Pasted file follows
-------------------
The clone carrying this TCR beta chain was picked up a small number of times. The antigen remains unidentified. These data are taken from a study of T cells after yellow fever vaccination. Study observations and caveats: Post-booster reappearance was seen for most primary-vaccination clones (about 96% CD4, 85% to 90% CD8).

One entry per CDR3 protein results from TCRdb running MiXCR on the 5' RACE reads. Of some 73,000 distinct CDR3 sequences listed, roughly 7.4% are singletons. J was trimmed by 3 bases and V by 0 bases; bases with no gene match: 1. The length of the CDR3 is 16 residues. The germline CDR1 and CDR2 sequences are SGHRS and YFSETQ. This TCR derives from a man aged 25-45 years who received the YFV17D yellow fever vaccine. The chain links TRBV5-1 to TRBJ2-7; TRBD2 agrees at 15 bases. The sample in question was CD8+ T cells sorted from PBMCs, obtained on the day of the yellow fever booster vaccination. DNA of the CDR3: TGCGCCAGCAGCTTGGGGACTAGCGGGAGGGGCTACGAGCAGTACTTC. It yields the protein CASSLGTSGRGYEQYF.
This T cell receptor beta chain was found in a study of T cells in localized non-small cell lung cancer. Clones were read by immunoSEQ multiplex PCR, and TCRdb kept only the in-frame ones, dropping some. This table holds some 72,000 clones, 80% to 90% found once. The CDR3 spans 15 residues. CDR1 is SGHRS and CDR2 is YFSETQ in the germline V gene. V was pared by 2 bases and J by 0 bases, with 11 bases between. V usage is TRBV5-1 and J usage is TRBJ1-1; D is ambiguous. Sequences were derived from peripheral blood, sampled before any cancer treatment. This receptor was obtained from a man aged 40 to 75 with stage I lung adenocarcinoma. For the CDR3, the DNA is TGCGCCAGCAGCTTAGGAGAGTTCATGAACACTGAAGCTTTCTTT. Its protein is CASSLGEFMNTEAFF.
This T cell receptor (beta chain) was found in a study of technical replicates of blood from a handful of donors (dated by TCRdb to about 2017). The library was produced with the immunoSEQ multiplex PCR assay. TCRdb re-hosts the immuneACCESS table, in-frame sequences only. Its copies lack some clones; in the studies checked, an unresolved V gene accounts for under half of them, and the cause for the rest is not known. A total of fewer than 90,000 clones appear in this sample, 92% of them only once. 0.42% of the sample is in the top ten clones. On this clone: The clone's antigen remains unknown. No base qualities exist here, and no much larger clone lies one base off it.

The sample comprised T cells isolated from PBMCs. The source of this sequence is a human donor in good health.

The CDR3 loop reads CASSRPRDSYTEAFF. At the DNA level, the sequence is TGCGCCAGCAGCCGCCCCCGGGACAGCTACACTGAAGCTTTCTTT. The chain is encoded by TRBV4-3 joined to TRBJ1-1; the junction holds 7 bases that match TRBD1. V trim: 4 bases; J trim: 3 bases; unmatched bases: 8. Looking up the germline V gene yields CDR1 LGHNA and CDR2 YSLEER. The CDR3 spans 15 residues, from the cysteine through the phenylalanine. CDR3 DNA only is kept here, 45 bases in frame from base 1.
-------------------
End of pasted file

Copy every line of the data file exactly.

The clone carrying this TCR beta chain was picked up a small number of times. The antigen remains unidentified. These data are taken from a study of T cells after yellow fever vaccination. Study observations and caveats: Post-booster reappearance was seen for most primary-vaccination clones (about 96% CD4, 85% to 90% CD8).

One entry per CDR3 protein results from TCRdb running MiXCR on the 5' RACE reads. Of some 73,000 distinct CDR3 sequences listed, roughly 7.4% are singletons. J was trimmed by 3 bases and V by 0 bases; bases with no gene match: 1. The length of the CDR3 is 16 residues. The germline CDR1 and CDR2 sequences are SGHRS and YFSETQ. This TCR derives from a man aged 25-45 years who received the YFV17D yellow fever vaccine. The chain links TRBV5-1 to TRBJ2-7; TRBD2 agrees at 15 bases. The sample in question was CD8+ T cells sorted from PBMCs, obtained on the day of the yellow fever booster vaccination. DNA of the CDR3: TGCGCCAGCAGCTTGGGGACTAGCGGGAGGGGCTACGAGCAGTACTTC. It yields the protein CASSLGTSGRGYEQYF.
This T cell receptor beta chain was found in a study of T cells in localized non-small cell lung cancer. Clones were read by immunoSEQ multiplex PCR, and TCRdb kept only the in-frame ones, dropping some. This table holds some 72,000 clones, 80% to 90% found once. The CDR3 spans 15 residues. CDR1 is SGHRS and CDR2 is YFSETQ in the germline V gene. V was pared by 2 bases and J by 0 bases, with 11 bases between. V usage is TRBV5-1 and J usage is TRBJ1-1; D is ambiguous. Sequences were derived from peripheral blood, sampled before any cancer treatment. This receptor was obtained from a man aged 40 to 75 with stage I lung adenocarcinoma. For the CDR3, the DNA is TGCGCCAGCAGCTTAGGAGAGTTCATGAACACTGAAGCTTTCTTT. Its protein is CASSLGEFMNTEAFF.
This T cell receptor (beta chain) was found in a study of technical replicates of blood from a handful of donors (dated by TCRdb to about 2017). The library was produced with the immunoSEQ multiplex PCR assay. TCRdb re-hosts the immuneACCESS table, in-frame sequences only. Its copies lack some clones; in the studies checked, an unresolved V gene accounts for under half of them, and the cause for the rest is not known. A total of fewer than 90,000 clones appear in this sample, 92% of them only once. 0.42% of the sample is in the top ten clones. On this clone: The clone's antigen remains unknown. No base qualities exist here, and no much larger clone lies one base off it.

The sample comprised T cells isolated from PBMCs. The source of this sequence is a human donor in good health.

The CDR3 loop reads CASSRPRDSYTEAFF. At the DNA level, the sequence is TGCGCCAGCAGCCGCCCCCGGGACAGCTACACTGAAGCTTTCTTT. The chain is encoded by TRBV4-3 joined to TRBJ1-1; the junction holds 7 bases that match TRBD1. V trim: 4 bases; J trim: 3 bases; unmatched bases: 8. Looking up the germline V gene yields CDR1 LGHNA and CDR2 YSLEER. The CDR3 spans 15 residues, from the cysteine through the phenylalanine. CDR3 DNA only is kept here, 45 bases in frame from base 1.